Cliff Williams


When I was young, I climbed the tree out back and sat near the top daydreaming and thinking about things. On trips with my family, I sat in the back seat wondering what speed limit laws were—words on a book in some courthouse or some ethereal entity?

Then in college I took a philosophy course my freshman year. I liked it and took more. In graduate school, I filled pages with random thoughts about the books I was reading. The papers I wrote were highly abstract.

In my first few years of college teaching, I told students things. Then I thought, How can they learn to think and create for themselves if I just tell them things? I quit that, cold turkey. I started asking them questions. To get a good discussion going, I discovered that I had to get those questions just right.

The thoughts I had in the tree and in graduate school did not stop. They spilled out into articles and books. (You can see them listed here.)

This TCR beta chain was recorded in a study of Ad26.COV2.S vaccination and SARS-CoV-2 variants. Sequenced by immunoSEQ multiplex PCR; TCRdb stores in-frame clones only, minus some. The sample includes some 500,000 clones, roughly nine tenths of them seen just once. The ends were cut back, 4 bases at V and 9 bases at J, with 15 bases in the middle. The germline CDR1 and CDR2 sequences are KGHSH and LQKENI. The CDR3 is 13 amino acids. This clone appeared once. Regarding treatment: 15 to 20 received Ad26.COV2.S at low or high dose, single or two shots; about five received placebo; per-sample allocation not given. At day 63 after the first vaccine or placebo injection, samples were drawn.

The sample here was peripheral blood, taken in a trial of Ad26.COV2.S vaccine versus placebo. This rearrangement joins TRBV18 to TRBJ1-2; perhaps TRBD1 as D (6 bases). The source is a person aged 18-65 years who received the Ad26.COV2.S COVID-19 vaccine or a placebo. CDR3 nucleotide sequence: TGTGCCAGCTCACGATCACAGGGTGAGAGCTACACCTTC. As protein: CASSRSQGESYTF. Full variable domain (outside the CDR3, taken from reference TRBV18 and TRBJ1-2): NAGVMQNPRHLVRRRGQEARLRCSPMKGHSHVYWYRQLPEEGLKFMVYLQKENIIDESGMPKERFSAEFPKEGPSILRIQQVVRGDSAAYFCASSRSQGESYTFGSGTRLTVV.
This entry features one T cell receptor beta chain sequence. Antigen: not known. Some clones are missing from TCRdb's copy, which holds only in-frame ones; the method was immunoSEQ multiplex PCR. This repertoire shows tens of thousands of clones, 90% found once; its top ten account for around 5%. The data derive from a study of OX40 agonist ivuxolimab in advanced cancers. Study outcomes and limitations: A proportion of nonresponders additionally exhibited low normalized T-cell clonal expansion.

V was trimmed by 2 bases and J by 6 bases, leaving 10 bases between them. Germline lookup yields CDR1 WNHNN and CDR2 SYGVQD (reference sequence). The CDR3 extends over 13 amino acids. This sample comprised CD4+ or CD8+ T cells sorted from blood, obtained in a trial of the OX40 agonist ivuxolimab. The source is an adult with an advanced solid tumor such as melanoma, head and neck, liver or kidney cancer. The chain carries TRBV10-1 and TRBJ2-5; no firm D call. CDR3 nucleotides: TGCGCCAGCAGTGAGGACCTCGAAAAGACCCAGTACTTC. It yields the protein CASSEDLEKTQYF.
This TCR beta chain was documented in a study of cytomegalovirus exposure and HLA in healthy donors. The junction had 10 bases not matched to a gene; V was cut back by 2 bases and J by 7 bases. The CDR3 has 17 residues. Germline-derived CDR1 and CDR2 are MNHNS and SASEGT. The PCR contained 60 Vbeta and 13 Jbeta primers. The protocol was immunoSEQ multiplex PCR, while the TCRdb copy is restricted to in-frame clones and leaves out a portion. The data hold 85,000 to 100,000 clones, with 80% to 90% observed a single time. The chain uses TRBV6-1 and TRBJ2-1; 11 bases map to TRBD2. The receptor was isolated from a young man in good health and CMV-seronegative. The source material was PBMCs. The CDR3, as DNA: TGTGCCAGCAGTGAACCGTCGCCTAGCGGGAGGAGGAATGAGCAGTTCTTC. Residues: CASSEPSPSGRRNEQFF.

Fifteen or twenty years after I started teaching, I fell in love with the teaching life. I could be alone with my thoughts. I could talk to students in class and out, listening to their thoughts and dreams and hopes. I could stay in touch with them after they graduated, go to their weddings, and play with their little ones.

I recently finished fifty years of college teaching—a decade and a half at St. John Fisher College in Rochester, New York, three decades at Trinity College in Deerfield, Illinois, and half a decade at Wheaton College in Illinois. When I was teaching, I found myself falling in love with teaching all over again at the beginning of every semester, sometimes oftener. That felt good.

If you'd like, read my blog, look at a few of the book pages, browse a few of the stories.